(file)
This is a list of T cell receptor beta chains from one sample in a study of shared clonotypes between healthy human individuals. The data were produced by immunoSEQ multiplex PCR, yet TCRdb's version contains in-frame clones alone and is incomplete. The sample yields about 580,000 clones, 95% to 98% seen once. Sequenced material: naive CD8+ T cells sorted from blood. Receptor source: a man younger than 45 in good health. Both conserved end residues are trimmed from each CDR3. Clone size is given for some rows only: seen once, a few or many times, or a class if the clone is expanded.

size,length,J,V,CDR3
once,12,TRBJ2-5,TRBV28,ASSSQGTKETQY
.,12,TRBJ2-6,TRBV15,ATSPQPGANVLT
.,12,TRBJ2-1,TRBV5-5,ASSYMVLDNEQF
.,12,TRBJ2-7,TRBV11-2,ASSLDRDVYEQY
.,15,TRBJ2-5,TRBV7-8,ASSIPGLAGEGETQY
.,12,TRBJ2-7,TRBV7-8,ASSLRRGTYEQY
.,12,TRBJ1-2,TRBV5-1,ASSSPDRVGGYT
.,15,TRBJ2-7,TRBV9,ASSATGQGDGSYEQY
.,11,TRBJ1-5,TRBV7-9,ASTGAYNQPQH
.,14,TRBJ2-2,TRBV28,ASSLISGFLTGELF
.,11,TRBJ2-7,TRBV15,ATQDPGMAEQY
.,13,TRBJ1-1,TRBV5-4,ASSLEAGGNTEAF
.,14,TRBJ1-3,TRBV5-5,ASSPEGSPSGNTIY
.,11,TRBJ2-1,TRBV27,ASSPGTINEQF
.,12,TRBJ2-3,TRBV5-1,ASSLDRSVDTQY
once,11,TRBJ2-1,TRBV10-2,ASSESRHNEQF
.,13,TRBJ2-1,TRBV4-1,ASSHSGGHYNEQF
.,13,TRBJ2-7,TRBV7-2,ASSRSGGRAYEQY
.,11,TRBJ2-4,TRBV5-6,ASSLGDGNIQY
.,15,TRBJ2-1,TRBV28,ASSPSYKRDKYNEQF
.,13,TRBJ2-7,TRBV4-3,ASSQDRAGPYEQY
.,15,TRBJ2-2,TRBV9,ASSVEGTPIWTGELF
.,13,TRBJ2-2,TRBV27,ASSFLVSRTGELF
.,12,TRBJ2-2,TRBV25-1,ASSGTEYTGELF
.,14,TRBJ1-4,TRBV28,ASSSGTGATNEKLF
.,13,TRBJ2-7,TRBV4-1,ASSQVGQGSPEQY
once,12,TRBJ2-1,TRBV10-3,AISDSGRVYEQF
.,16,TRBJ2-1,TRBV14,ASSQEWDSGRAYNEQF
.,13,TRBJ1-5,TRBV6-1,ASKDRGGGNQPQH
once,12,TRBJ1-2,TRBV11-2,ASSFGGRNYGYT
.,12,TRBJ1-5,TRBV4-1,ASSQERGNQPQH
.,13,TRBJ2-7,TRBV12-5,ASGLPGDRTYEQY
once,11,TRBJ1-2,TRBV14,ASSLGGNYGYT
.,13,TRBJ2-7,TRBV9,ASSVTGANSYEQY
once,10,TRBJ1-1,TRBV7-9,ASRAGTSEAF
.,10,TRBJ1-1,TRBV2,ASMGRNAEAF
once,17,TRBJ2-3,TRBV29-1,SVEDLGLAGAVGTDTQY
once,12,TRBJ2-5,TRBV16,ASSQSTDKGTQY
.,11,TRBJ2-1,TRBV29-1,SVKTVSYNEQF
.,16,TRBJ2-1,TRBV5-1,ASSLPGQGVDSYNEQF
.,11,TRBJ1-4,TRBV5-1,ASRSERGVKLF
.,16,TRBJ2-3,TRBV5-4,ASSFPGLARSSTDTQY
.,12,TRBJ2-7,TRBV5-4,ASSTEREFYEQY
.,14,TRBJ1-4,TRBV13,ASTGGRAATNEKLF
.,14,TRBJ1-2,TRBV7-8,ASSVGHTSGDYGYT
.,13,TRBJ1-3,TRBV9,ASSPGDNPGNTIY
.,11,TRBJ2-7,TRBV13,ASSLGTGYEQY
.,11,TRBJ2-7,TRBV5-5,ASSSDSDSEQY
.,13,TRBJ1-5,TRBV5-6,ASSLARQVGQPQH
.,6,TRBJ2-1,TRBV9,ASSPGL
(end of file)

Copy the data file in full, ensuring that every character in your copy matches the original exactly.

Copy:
This is a list of T cell receptor beta chains from one sample in a study of shared clonotypes between healthy human individuals. The data were produced by immunoSEQ multiplex PCR, yet TCRdb's version contains in-frame clones alone and is incomplete. The sample yields about 580,000 clones, 95% to 98% seen once. Sequenced material: naive CD8+ T cells sorted from blood. Receptor source: a man younger than 45 in good health. Both conserved end residues are trimmed from each CDR3. Clone size is given for some rows only: seen once, a few or many times, or a class if the clone is expanded.

size,length,J,V,CDR3
once,12,TRBJ2-5,TRBV28,ASSSQGTKETQY
.,12,TRBJ2-6,TRBV15,ATSPQPGANVLT
.,12,TRBJ2-1,TRBV5-5,ASSYMVLDNEQF
.,12,TRBJ2-7,TRBV11-2,ASSLDRDVYEQY
.,15,TRBJ2-5,TRBV7-8,ASSIPGLAGEGETQY
.,12,TRBJ2-7,TRBV7-8,ASSLRRGTYEQY
.,12,TRBJ1-2,TRBV5-1,ASSSPDRVGGYT
.,15,TRBJ2-7,TRBV9,ASSATGQGDGSYEQY
.,11,TRBJ1-5,TRBV7-9,ASTGAYNQPQH
.,14,TRBJ2-2,TRBV28,ASSLISGFLTGELF
.,11,TRBJ2-7,TRBV15,ATQDPGMAEQY
.,13,TRBJ1-1,TRBV5-4,ASSLEAGGNTEAF
.,14,TRBJ1-3,TRBV5-5,ASSPEGSPSGNTIY
.,11,TRBJ2-1,TRBV27,ASSPGTINEQF
.,12,TRBJ2-3,TRBV5-1,ASSLDRSVDTQY
once,11,TRBJ2-1,TRBV10-2,ASSESRHNEQF
.,13,TRBJ2-1,TRBV4-1,ASSHSGGHYNEQF
.,13,TRBJ2-7,TRBV7-2,ASSRSGGRAYEQY
.,11,TRBJ2-4,TRBV5-6,ASSLGDGNIQY
.,15,TRBJ2-1,TRBV28,ASSPSYKRDKYNEQF
.,13,TRBJ2-7,TRBV4-3,ASSQDRAGPYEQY
.,15,TRBJ2-2,TRBV9,ASSVEGTPIWTGELF
.,13,TRBJ2-2,TRBV27,ASSFLVSRTGELF
.,12,TRBJ2-2,TRBV25-1,ASSGTEYTGELF
.,14,TRBJ1-4,TRBV28,ASSSGTGATNEKLF
.,13,TRBJ2-7,TRBV4-1,ASSQVGQGSPEQY
once,12,TRBJ2-1,TRBV10-3,AISDSGRVYEQF
.,16,TRBJ2-1,TRBV14,ASSQEWDSGRAYNEQF
.,13,TRBJ1-5,TRBV6-1,ASKDRGGGNQPQH
once,12,TRBJ1-2,TRBV11-2,ASSFGGRNYGYT
.,12,TRBJ1-5,TRBV4-1,ASSQERGNQPQH
.,13,TRBJ2-7,TRBV12-5,ASGLPGDRTYEQY
once,11,TRBJ1-2,TRBV14,ASSLGGNYGYT
.,13,TRBJ2-7,TRBV9,ASSVTGANSYEQY
once,10,TRBJ1-1,TRBV7-9,ASRAGTSEAF
.,10,TRBJ1-1,TRBV2,ASMGRNAEAF
once,17,TRBJ2-3,TRBV29-1,SVEDLGLAGAVGTDTQY
once,12,TRBJ2-5,TRBV16,ASSQSTDKGTQY
.,11,TRBJ2-1,TRBV29-1,SVKTVSYNEQF
.,16,TRBJ2-1,TRBV5-1,ASSLPGQGVDSYNEQF
.,11,TRBJ1-4,TRBV5-1,ASRSERGVKLF
.,16,TRBJ2-3,TRBV5-4,ASSFPGLARSSTDTQY
.,12,TRBJ2-7,TRBV5-4,ASSTEREFYEQY
.,14,TRBJ1-4,TRBV13,ASTGGRAATNEKLF
.,14,TRBJ1-2,TRBV7-8,ASSVGHTSGDYGYT
.,13,TRBJ1-3,TRBV9,ASSPGDNPGNTIY
.,11,TRBJ2-7,TRBV13,ASSLGTGYEQY
.,11,TRBJ2-7,TRBV5-5,ASSSDSDSEQY
.,13,TRBJ1-5,TRBV5-6,ASSLARQVGQPQH
.,6,TRBJ2-1,TRBV9,ASSPGL